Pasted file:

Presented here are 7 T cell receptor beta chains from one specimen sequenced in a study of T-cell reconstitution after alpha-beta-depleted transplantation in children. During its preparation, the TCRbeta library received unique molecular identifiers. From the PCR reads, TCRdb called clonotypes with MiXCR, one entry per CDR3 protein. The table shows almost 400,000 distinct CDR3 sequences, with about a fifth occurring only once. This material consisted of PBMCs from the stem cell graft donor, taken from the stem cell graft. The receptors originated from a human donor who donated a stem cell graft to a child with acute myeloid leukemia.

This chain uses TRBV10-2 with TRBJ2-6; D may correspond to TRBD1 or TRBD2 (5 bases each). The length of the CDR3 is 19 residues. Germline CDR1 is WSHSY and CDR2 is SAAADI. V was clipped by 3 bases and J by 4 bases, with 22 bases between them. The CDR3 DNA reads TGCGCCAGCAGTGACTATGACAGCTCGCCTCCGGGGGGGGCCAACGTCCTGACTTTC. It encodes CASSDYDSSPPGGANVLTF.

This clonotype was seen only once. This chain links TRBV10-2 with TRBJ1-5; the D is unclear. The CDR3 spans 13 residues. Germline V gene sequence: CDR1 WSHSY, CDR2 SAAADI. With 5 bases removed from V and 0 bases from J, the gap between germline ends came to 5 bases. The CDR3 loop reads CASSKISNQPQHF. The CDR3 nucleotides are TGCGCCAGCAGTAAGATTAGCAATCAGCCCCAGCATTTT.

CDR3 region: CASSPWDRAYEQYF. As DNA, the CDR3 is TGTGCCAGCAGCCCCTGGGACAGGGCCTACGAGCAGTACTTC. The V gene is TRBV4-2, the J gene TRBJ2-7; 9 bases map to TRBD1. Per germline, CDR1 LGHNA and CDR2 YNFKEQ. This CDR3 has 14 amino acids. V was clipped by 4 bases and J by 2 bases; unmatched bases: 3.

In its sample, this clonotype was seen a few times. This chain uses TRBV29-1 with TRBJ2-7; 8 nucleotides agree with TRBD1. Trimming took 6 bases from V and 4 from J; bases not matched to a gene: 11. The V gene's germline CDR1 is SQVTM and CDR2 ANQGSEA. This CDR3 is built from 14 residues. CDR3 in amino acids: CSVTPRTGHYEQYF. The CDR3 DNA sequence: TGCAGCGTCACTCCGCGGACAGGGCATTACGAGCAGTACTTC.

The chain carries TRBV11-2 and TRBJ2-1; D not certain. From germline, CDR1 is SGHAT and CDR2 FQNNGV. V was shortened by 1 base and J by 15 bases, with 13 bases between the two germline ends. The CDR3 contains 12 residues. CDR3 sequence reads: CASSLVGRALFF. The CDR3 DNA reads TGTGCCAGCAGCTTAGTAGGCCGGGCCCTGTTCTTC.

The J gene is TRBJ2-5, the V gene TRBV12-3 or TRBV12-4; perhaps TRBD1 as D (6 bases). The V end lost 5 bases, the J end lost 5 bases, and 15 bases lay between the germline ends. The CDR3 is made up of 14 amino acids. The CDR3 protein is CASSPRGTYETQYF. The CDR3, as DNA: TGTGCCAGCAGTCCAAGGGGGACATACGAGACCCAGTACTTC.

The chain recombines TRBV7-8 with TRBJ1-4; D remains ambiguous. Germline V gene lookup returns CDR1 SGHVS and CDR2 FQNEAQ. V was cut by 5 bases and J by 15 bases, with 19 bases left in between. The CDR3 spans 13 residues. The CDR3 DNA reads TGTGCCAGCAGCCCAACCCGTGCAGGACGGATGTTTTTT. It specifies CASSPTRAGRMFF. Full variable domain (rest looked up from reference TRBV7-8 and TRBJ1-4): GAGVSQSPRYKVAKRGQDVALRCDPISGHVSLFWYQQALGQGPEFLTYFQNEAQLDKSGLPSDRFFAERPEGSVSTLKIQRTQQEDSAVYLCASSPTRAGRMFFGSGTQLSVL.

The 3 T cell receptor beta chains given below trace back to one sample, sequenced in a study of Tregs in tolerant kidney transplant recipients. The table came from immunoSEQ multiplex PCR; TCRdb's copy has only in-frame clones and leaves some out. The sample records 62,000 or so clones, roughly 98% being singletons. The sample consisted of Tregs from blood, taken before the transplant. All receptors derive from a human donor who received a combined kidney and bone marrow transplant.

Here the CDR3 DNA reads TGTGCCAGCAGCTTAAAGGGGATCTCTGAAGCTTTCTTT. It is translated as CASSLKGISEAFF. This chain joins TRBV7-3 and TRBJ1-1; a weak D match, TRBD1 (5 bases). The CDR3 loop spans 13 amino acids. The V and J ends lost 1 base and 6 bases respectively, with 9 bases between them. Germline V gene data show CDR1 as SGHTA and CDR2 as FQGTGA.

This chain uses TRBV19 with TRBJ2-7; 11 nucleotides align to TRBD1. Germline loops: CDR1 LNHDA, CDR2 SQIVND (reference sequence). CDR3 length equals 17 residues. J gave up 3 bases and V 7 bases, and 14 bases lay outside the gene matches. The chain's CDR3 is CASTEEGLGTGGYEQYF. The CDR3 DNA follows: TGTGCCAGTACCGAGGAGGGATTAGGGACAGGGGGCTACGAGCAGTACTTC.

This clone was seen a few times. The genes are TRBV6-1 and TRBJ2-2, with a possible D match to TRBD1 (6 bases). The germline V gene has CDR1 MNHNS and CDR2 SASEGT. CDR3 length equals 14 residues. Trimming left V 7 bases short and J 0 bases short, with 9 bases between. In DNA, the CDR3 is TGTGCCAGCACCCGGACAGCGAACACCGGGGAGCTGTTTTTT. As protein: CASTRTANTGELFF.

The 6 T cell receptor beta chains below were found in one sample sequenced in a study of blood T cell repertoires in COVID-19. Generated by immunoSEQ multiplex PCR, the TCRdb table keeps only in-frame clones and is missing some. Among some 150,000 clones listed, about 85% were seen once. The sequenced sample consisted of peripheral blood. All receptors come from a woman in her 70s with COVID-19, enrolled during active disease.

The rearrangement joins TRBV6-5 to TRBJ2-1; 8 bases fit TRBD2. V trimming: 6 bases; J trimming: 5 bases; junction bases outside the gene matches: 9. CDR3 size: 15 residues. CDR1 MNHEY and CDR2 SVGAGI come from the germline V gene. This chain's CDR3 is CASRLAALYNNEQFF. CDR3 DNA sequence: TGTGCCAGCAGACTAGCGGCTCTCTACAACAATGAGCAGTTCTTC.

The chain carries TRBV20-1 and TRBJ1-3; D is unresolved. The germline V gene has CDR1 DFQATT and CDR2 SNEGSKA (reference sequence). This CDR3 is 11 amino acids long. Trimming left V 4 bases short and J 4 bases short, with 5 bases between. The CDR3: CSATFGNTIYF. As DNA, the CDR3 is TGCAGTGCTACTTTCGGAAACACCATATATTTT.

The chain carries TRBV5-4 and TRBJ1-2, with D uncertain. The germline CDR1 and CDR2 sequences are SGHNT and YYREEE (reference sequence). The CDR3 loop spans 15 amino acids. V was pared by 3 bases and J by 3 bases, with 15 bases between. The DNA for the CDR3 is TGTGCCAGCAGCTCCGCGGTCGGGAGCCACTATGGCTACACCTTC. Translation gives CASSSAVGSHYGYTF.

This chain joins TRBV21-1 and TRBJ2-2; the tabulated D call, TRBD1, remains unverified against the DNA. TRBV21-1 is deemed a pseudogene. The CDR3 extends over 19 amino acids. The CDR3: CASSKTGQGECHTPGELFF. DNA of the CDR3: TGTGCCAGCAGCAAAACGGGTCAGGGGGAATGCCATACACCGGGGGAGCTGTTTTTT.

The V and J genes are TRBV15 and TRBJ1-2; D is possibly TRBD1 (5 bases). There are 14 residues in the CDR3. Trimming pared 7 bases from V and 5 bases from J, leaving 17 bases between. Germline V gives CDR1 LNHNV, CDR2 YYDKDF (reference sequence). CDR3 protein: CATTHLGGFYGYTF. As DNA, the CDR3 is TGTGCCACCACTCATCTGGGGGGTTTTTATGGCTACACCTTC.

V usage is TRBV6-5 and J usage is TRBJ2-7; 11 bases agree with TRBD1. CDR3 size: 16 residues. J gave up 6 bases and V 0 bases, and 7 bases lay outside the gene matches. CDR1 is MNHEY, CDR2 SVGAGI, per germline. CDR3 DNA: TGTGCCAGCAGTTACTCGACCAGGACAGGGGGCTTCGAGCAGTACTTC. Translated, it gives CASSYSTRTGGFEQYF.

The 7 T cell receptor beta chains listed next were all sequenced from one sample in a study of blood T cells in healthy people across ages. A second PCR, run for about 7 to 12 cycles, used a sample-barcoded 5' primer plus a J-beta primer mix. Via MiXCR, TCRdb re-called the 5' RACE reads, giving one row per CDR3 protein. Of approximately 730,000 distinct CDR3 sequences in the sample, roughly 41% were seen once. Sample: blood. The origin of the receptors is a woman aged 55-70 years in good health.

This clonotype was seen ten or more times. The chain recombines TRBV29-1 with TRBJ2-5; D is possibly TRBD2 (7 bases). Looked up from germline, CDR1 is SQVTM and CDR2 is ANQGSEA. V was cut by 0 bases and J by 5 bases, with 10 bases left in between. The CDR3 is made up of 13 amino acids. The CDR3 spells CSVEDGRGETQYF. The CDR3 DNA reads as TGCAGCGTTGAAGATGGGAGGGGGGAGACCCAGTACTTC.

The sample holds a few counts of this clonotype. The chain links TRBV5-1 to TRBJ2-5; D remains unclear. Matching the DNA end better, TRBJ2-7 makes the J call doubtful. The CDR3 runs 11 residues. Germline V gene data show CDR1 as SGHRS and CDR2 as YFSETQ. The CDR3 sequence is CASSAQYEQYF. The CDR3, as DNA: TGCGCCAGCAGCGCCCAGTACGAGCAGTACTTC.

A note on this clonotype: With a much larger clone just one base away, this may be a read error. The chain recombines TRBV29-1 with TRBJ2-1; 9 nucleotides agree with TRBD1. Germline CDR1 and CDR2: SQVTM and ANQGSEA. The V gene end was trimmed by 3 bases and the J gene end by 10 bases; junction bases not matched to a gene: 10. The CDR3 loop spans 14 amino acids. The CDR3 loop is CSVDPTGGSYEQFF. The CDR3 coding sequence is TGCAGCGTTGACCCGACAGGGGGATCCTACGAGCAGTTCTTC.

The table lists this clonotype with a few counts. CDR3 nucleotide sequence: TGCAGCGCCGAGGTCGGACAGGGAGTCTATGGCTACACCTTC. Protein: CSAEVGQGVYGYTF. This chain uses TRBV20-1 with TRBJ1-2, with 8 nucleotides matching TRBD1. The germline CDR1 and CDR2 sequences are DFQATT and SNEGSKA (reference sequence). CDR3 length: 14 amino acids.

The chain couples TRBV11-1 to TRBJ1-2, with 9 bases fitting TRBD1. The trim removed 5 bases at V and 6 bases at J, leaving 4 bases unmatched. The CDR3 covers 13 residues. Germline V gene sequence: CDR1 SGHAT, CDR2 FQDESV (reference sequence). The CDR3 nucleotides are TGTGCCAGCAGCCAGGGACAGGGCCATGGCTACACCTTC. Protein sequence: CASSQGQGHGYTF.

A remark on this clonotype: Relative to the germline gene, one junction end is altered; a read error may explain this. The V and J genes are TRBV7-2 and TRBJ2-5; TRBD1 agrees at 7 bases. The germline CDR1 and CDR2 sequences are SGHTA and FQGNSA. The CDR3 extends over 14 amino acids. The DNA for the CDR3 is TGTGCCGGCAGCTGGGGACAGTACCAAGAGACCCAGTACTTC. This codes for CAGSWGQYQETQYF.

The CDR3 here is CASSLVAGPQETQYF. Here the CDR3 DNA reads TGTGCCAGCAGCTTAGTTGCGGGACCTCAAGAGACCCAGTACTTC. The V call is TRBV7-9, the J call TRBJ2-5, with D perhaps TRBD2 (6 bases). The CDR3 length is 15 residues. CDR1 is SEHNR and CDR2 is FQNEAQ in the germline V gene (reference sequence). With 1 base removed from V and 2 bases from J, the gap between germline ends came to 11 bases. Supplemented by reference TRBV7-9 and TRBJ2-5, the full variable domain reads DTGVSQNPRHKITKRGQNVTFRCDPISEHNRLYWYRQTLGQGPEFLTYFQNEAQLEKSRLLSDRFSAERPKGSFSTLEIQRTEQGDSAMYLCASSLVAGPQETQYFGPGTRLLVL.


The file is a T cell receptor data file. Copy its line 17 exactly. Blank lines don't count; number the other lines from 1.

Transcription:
This chain joins TRBV21-1 and TRBJ2-2; the tabulated D call, TRBD1, remains unverified against the DNA. TRBV21-1 is deemed a pseudogene. The CDR3 extends over 19 amino acids. The CDR3: CASSKTGQGECHTPGELFF. DNA of the CDR3: TGTGCCAGCAGCAAAACGGGTCAGGGGGAATGCCATACACCGGGGGAGCTGTTTTTT.